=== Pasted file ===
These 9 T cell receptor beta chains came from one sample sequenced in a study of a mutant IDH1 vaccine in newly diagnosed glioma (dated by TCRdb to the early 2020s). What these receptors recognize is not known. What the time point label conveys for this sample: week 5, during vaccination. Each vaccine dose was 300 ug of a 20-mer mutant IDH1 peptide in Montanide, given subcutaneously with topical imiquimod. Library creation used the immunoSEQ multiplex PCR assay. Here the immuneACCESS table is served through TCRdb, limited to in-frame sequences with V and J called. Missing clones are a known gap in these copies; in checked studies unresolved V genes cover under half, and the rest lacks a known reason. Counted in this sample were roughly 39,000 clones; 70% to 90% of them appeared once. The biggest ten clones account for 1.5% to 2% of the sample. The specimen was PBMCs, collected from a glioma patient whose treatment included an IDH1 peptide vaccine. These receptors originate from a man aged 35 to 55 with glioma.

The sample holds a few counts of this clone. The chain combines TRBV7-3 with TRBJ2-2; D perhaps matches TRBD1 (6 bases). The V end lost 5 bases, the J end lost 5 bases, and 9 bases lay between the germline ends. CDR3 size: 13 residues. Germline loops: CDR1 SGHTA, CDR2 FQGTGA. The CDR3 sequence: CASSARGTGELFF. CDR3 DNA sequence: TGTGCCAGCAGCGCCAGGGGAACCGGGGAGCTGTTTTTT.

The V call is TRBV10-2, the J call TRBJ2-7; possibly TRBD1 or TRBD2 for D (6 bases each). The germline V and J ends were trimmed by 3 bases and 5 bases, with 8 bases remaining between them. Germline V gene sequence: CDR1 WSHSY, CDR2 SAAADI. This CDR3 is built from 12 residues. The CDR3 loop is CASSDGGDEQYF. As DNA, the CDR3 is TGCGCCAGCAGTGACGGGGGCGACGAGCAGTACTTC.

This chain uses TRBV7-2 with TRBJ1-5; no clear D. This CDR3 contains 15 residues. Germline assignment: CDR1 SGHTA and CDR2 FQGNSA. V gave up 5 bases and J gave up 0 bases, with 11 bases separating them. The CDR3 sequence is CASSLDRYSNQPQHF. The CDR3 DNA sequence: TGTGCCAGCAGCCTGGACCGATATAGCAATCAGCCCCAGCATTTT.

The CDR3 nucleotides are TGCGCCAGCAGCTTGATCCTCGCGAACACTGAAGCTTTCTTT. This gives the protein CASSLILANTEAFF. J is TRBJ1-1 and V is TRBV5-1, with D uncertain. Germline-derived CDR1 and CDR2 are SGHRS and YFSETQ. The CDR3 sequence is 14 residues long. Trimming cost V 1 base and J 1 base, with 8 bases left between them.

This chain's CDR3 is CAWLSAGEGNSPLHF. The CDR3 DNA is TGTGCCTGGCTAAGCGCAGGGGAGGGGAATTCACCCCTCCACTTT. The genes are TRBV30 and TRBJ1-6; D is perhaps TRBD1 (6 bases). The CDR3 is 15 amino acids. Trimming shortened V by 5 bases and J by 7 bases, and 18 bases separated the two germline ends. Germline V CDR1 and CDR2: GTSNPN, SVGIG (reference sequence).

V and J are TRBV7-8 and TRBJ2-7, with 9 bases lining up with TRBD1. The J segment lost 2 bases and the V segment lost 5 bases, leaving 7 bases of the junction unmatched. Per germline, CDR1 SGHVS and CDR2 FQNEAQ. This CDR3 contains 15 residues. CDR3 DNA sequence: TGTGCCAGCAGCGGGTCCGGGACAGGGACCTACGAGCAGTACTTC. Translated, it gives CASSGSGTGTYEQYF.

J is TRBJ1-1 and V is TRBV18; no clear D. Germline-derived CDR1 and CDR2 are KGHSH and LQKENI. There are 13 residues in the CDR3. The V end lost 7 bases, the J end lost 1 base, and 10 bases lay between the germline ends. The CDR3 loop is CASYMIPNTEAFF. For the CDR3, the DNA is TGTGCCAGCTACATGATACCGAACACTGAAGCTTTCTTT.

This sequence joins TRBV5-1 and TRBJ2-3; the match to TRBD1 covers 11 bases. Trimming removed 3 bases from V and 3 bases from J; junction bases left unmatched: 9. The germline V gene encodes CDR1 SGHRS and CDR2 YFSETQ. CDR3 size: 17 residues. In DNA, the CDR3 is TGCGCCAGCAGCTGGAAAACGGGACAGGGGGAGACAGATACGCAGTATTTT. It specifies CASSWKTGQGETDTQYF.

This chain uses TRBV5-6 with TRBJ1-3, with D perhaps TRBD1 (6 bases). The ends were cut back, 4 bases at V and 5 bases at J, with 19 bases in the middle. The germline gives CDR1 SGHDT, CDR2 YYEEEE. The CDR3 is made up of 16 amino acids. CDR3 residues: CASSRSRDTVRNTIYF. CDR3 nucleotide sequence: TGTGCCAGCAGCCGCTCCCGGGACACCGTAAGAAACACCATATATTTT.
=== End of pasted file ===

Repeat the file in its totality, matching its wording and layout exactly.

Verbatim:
These 9 T cell receptor beta chains came from one sample sequenced in a study of a mutant IDH1 vaccine in newly diagnosed glioma (dated by TCRdb to the early 2020s). What these receptors recognize is not known. What the time point label conveys for this sample: week 5, during vaccination. Each vaccine dose was 300 ug of a 20-mer mutant IDH1 peptide in Montanide, given subcutaneously with topical imiquimod. Library creation used the immunoSEQ multiplex PCR assay. Here the immuneACCESS table is served through TCRdb, limited to in-frame sequences with V and J called. Missing clones are a known gap in these copies; in checked studies unresolved V genes cover under half, and the rest lacks a known reason. Counted in this sample were roughly 39,000 clones; 70% to 90% of them appeared once. The biggest ten clones account for 1.5% to 2% of the sample. The specimen was PBMCs, collected from a glioma patient whose treatment included an IDH1 peptide vaccine. These receptors originate from a man aged 35 to 55 with glioma.

The sample holds a few counts of this clone. The chain combines TRBV7-3 with TRBJ2-2; D perhaps matches TRBD1 (6 bases). The V end lost 5 bases, the J end lost 5 bases, and 9 bases lay between the germline ends. CDR3 size: 13 residues. Germline loops: CDR1 SGHTA, CDR2 FQGTGA. The CDR3 sequence: CASSARGTGELFF. CDR3 DNA sequence: TGTGCCAGCAGCGCCAGGGGAACCGGGGAGCTGTTTTTT.

The V call is TRBV10-2, the J call TRBJ2-7; possibly TRBD1 or TRBD2 for D (6 bases each). The germline V and J ends were trimmed by 3 bases and 5 bases, with 8 bases remaining between them. Germline V gene sequence: CDR1 WSHSY, CDR2 SAAADI. This CDR3 is built from 12 residues. The CDR3 loop is CASSDGGDEQYF. As DNA, the CDR3 is TGCGCCAGCAGTGACGGGGGCGACGAGCAGTACTTC.

This chain uses TRBV7-2 with TRBJ1-5; no clear D. This CDR3 contains 15 residues. Germline assignment: CDR1 SGHTA and CDR2 FQGNSA. V gave up 5 bases and J gave up 0 bases, with 11 bases separating them. The CDR3 sequence is CASSLDRYSNQPQHF. The CDR3 DNA sequence: TGTGCCAGCAGCCTGGACCGATATAGCAATCAGCCCCAGCATTTT.

The CDR3 nucleotides are TGCGCCAGCAGCTTGATCCTCGCGAACACTGAAGCTTTCTTT. This gives the protein CASSLILANTEAFF. J is TRBJ1-1 and V is TRBV5-1, with D uncertain. Germline-derived CDR1 and CDR2 are SGHRS and YFSETQ. The CDR3 sequence is 14 residues long. Trimming cost V 1 base and J 1 base, with 8 bases left between them.

This chain's CDR3 is CAWLSAGEGNSPLHF. The CDR3 DNA is TGTGCCTGGCTAAGCGCAGGGGAGGGGAATTCACCCCTCCACTTT. The genes are TRBV30 and TRBJ1-6; D is perhaps TRBD1 (6 bases). The CDR3 is 15 amino acids. Trimming shortened V by 5 bases and J by 7 bases, and 18 bases separated the two germline ends. Germline V CDR1 and CDR2: GTSNPN, SVGIG (reference sequence).

V and J are TRBV7-8 and TRBJ2-7, with 9 bases lining up with TRBD1. The J segment lost 2 bases and the V segment lost 5 bases, leaving 7 bases of the junction unmatched. Per germline, CDR1 SGHVS and CDR2 FQNEAQ. This CDR3 contains 15 residues. CDR3 DNA sequence: TGTGCCAGCAGCGGGTCCGGGACAGGGACCTACGAGCAGTACTTC. Translated, it gives CASSGSGTGTYEQYF.

J is TRBJ1-1 and V is TRBV18; no clear D. Germline-derived CDR1 and CDR2 are KGHSH and LQKENI. There are 13 residues in the CDR3. The V end lost 7 bases, the J end lost 1 base, and 10 bases lay between the germline ends. The CDR3 loop is CASYMIPNTEAFF. For the CDR3, the DNA is TGTGCCAGCTACATGATACCGAACACTGAAGCTTTCTTT.

This sequence joins TRBV5-1 and TRBJ2-3; the match to TRBD1 covers 11 bases. Trimming removed 3 bases from V and 3 bases from J; junction bases left unmatched: 9. The germline V gene encodes CDR1 SGHRS and CDR2 YFSETQ. CDR3 size: 17 residues. In DNA, the CDR3 is TGCGCCAGCAGCTGGAAAACGGGACAGGGGGAGACAGATACGCAGTATTTT. It specifies CASSWKTGQGETDTQYF.

This chain uses TRBV5-6 with TRBJ1-3, with D perhaps TRBD1 (6 bases). The ends were cut back, 4 bases at V and 5 bases at J, with 19 bases in the middle. The germline gives CDR1 SGHDT, CDR2 YYEEEE. The CDR3 is made up of 16 amino acids. CDR3 residues: CASSRSRDTVRNTIYF. CDR3 nucleotide sequence: TGTGCCAGCAGCCGCTCCCGGGACACCGTAAGAAACACCATATATTTT.